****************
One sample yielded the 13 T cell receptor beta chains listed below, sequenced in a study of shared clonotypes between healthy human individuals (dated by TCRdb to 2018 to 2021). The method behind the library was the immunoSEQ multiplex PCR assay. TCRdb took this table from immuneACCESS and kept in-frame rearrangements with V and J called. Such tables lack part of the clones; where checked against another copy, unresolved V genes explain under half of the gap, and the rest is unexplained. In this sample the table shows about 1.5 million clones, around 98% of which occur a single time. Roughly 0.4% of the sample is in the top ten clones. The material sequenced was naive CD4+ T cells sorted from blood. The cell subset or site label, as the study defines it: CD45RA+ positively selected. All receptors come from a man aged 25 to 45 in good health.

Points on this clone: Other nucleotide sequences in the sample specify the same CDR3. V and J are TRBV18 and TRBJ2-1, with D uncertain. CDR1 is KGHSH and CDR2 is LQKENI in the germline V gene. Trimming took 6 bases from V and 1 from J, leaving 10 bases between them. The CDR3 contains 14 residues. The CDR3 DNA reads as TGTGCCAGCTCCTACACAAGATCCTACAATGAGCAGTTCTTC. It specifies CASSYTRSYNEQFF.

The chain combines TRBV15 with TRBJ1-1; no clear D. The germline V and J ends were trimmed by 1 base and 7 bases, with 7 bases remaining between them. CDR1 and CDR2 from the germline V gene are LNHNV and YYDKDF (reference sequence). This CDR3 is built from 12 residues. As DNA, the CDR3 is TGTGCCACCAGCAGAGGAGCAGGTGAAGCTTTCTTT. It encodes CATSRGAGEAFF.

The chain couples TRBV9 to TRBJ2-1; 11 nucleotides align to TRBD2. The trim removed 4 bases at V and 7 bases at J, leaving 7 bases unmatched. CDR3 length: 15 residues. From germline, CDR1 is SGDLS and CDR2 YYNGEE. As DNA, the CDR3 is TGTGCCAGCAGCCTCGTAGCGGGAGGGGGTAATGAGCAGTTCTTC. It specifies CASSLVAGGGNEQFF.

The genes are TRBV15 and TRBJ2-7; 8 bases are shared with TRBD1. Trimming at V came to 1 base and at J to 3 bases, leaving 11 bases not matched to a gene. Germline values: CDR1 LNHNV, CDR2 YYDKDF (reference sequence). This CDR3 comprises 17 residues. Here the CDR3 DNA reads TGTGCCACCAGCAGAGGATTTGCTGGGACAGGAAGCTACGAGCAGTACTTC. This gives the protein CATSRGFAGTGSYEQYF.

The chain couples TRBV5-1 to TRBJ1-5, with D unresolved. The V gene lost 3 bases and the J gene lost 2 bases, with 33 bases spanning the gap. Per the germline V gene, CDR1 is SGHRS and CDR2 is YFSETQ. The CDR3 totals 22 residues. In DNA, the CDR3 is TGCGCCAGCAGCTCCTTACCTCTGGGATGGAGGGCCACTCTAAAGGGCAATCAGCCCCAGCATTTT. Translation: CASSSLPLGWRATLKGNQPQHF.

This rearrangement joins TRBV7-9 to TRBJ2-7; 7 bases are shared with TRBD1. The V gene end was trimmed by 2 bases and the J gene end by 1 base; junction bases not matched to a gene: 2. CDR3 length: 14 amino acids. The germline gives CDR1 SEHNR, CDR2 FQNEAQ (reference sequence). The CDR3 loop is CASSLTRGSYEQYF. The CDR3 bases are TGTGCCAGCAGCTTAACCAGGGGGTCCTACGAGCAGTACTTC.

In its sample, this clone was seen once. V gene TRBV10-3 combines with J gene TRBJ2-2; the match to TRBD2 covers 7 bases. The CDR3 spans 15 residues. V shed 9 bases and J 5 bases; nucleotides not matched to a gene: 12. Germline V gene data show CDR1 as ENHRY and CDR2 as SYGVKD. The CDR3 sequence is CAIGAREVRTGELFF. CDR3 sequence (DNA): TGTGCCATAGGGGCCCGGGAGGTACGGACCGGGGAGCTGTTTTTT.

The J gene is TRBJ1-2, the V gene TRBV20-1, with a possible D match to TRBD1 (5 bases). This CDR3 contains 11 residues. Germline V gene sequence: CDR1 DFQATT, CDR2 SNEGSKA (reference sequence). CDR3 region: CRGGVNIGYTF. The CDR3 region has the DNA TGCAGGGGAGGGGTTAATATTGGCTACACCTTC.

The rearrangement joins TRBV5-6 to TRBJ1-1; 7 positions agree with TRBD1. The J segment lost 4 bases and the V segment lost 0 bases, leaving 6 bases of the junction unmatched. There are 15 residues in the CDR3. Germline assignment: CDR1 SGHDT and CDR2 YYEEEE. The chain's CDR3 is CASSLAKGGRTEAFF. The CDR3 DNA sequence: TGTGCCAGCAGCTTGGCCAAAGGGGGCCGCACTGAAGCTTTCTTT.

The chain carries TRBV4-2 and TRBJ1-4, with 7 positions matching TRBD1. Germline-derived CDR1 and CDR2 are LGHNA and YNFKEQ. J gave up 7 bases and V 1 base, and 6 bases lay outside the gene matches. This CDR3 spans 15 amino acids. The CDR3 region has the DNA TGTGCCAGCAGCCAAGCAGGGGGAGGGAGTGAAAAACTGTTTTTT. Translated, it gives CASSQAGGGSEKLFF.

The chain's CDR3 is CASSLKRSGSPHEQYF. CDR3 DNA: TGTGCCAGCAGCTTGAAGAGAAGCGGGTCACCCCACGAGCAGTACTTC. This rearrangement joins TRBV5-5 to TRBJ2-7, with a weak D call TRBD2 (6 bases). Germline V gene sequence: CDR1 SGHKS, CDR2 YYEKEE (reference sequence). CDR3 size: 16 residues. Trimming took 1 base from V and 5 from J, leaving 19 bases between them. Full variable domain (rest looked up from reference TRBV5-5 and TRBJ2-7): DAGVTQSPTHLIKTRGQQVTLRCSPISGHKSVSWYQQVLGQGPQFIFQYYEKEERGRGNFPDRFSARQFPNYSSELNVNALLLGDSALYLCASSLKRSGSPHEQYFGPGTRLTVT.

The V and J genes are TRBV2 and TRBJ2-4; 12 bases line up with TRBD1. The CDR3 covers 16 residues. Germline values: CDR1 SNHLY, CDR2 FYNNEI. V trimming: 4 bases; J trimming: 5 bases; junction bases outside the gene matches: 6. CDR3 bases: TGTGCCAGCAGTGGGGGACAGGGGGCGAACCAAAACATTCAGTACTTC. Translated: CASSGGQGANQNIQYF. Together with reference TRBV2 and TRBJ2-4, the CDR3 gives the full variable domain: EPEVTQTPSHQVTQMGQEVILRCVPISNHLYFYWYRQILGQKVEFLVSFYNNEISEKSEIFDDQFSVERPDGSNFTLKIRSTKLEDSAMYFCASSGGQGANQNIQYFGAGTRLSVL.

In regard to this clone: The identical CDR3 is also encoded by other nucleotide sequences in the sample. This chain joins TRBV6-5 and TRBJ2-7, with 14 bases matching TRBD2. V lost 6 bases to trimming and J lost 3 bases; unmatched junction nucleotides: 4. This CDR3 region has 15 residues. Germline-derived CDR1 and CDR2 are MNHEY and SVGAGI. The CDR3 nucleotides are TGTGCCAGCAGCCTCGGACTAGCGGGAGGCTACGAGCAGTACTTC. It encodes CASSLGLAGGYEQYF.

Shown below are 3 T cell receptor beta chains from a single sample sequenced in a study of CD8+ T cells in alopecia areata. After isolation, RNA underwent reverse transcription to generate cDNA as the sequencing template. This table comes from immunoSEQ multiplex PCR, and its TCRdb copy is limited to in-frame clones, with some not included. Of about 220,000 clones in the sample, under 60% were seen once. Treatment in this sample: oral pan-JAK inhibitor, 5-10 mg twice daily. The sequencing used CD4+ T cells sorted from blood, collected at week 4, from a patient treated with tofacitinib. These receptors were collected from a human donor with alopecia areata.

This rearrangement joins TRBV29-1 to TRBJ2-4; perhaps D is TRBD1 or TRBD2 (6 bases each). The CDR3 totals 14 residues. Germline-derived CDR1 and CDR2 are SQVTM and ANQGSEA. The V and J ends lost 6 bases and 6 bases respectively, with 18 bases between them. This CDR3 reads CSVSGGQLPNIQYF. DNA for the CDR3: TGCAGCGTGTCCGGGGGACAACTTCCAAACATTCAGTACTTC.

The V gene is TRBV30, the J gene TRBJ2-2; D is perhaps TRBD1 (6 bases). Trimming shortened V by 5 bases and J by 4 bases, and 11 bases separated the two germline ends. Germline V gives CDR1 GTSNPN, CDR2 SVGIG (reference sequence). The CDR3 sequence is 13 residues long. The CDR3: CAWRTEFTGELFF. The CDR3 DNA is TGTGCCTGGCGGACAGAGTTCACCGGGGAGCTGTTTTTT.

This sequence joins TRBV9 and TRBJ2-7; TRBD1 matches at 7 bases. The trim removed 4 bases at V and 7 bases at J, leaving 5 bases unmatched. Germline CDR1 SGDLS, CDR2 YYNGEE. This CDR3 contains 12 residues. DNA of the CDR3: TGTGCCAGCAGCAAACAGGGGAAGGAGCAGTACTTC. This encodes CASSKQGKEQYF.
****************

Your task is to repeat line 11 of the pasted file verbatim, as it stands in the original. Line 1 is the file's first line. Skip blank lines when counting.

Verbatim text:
The chain carries TRBV4-2 and TRBJ1-4, with 7 positions matching TRBD1. Germline-derived CDR1 and CDR2 are LGHNA and YNFKEQ. J gave up 7 bases and V 1 base, and 6 bases lay outside the gene matches. This CDR3 spans 15 amino acids. The CDR3 region has the DNA TGTGCCAGCAGCCAAGCAGGGGGAGGGAGTGAAAAACTGTTTTTT. Translated, it gives CASSQAGGGSEKLFF.